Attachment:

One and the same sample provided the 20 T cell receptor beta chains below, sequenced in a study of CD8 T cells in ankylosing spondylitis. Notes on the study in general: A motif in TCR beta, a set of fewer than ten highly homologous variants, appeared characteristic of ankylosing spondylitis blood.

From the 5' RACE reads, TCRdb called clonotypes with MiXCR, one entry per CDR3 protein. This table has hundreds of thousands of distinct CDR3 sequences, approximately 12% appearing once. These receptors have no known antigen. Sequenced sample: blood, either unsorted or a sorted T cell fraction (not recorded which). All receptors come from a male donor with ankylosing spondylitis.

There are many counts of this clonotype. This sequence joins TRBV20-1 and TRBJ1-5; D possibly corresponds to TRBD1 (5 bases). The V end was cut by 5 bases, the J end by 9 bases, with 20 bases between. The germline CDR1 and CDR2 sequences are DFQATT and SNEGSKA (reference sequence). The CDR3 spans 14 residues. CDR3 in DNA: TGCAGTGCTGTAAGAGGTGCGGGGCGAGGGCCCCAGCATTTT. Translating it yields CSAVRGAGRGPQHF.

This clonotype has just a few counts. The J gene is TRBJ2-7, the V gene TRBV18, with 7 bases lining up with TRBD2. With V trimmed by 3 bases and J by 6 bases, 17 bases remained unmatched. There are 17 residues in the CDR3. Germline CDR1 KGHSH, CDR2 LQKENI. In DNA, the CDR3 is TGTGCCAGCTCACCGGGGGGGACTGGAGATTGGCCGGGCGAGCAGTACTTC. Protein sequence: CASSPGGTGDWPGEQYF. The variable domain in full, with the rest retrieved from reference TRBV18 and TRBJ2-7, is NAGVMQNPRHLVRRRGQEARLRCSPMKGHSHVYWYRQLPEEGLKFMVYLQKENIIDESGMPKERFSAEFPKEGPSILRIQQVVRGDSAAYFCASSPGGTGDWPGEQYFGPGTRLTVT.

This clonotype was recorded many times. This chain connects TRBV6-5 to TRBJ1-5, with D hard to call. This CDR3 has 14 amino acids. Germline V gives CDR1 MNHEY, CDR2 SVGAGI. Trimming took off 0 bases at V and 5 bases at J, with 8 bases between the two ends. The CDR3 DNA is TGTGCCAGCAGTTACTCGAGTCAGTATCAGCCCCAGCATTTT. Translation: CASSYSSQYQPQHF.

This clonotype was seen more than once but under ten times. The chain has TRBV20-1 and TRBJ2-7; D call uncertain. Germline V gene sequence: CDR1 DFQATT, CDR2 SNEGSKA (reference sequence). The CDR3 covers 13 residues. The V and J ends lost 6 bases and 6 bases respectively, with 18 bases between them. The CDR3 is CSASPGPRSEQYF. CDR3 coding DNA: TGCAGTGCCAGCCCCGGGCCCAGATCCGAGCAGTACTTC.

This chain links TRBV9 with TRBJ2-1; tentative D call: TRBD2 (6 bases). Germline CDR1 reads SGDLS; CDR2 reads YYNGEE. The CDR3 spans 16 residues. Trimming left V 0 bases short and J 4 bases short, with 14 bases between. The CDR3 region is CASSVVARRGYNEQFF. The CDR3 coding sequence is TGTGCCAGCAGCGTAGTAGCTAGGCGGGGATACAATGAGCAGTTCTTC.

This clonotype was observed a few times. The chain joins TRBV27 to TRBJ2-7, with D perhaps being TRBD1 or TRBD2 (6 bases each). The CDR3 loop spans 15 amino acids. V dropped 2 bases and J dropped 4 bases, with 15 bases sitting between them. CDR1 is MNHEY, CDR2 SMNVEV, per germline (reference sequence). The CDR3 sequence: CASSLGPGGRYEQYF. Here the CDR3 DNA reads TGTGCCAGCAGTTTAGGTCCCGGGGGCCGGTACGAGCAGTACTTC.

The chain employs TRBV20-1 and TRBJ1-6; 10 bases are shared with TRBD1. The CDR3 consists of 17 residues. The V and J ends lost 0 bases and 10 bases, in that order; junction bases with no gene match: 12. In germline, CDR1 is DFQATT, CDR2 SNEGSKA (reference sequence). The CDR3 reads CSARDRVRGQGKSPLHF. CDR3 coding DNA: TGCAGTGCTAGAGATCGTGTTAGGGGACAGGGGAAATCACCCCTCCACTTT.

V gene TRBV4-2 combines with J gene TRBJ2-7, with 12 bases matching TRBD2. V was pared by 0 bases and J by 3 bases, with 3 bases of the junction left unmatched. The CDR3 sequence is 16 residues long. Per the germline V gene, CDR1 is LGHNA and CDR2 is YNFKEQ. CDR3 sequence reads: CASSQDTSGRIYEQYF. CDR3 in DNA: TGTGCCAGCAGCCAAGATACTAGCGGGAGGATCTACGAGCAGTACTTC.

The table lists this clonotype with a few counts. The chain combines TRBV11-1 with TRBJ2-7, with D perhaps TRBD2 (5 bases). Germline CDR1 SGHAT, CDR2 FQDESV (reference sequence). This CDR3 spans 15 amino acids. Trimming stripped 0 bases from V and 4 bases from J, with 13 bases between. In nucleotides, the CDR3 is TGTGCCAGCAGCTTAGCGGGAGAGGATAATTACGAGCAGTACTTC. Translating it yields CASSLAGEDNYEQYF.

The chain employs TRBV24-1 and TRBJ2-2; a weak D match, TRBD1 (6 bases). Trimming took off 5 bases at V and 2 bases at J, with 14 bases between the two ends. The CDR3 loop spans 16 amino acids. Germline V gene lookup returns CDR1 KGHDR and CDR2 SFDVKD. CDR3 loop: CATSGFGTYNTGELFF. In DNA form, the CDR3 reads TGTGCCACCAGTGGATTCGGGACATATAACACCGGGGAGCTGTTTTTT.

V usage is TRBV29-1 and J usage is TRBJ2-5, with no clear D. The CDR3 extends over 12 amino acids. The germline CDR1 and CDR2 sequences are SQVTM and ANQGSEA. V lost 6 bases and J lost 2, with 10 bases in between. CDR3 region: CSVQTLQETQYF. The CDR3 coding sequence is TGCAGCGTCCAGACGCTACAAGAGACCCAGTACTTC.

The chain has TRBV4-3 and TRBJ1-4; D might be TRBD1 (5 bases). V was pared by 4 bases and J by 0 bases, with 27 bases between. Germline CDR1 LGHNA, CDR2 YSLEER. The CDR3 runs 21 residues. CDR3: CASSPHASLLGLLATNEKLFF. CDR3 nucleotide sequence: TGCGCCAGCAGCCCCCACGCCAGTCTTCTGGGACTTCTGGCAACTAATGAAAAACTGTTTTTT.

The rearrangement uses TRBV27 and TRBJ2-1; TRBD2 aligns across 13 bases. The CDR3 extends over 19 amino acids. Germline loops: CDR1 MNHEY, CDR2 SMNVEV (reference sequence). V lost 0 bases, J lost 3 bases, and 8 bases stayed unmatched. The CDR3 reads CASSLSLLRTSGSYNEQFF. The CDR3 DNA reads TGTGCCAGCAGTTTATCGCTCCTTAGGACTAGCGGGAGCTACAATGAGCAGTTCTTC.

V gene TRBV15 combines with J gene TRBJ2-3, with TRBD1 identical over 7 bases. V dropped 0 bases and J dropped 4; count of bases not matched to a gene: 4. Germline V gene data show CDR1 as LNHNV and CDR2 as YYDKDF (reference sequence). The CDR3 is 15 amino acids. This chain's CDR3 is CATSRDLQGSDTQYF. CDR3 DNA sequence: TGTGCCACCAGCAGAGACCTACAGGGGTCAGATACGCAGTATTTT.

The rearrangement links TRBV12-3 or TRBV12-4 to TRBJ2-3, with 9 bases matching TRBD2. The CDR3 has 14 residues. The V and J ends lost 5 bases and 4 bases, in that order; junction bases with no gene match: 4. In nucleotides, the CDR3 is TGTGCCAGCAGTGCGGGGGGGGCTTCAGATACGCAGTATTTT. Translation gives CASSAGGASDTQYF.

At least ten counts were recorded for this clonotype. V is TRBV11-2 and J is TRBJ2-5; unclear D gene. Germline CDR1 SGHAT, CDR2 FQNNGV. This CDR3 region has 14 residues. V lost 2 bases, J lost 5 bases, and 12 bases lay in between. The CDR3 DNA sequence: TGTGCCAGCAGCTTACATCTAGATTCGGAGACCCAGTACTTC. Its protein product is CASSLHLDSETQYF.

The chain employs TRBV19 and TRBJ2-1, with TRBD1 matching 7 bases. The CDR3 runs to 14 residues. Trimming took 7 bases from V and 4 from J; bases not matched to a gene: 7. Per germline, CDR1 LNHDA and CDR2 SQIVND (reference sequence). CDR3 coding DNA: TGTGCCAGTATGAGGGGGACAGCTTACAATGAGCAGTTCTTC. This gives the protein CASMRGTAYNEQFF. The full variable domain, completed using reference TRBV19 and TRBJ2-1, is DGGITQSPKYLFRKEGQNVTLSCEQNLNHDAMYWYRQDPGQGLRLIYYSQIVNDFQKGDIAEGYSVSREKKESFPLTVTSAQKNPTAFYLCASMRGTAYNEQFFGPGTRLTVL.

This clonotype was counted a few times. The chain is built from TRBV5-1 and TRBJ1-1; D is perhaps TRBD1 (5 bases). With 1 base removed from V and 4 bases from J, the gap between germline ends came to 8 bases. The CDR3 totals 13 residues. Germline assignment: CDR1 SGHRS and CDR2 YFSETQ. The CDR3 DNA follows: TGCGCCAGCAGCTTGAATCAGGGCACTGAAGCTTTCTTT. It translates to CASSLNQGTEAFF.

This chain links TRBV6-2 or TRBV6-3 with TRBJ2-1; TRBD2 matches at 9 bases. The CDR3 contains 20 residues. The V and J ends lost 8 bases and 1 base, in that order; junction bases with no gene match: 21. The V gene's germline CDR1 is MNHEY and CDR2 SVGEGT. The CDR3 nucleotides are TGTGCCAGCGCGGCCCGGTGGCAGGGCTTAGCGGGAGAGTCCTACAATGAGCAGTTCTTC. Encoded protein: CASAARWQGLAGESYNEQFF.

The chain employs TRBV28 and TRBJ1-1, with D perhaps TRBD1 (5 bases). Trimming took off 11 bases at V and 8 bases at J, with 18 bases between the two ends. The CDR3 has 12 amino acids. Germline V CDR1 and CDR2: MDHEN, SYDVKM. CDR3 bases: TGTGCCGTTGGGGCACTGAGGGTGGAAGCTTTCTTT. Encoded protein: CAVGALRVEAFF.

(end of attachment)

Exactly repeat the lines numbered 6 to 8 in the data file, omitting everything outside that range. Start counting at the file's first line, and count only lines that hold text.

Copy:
This clonotype was seen more than once but under ten times. The chain has TRBV20-1 and TRBJ2-7; D call uncertain. Germline V gene sequence: CDR1 DFQATT, CDR2 SNEGSKA (reference sequence). The CDR3 covers 13 residues. The V and J ends lost 6 bases and 6 bases respectively, with 18 bases between them. The CDR3 is CSASPGPRSEQYF. CDR3 coding DNA: TGCAGTGCCAGCCCCGGGCCCAGATCCGAGCAGTACTTC.

This chain links TRBV9 with TRBJ2-1; tentative D call: TRBD2 (6 bases). Germline CDR1 reads SGDLS; CDR2 reads YYNGEE. The CDR3 spans 16 residues. Trimming left V 0 bases short and J 4 bases short, with 14 bases between. The CDR3 region is CASSVVARRGYNEQFF. The CDR3 coding sequence is TGTGCCAGCAGCGTAGTAGCTAGGCGGGGATACAATGAGCAGTTCTTC.

This clonotype was observed a few times. The chain joins TRBV27 to TRBJ2-7, with D perhaps being TRBD1 or TRBD2 (6 bases each). The CDR3 loop spans 15 amino acids. V dropped 2 bases and J dropped 4 bases, with 15 bases sitting between them. CDR1 is MNHEY, CDR2 SMNVEV, per germline (reference sequence). The CDR3 sequence: CASSLGPGGRYEQYF. Here the CDR3 DNA reads TGTGCCAGCAGTTTAGGTCCCGGGGGCCGGTACGAGCAGTACTTC.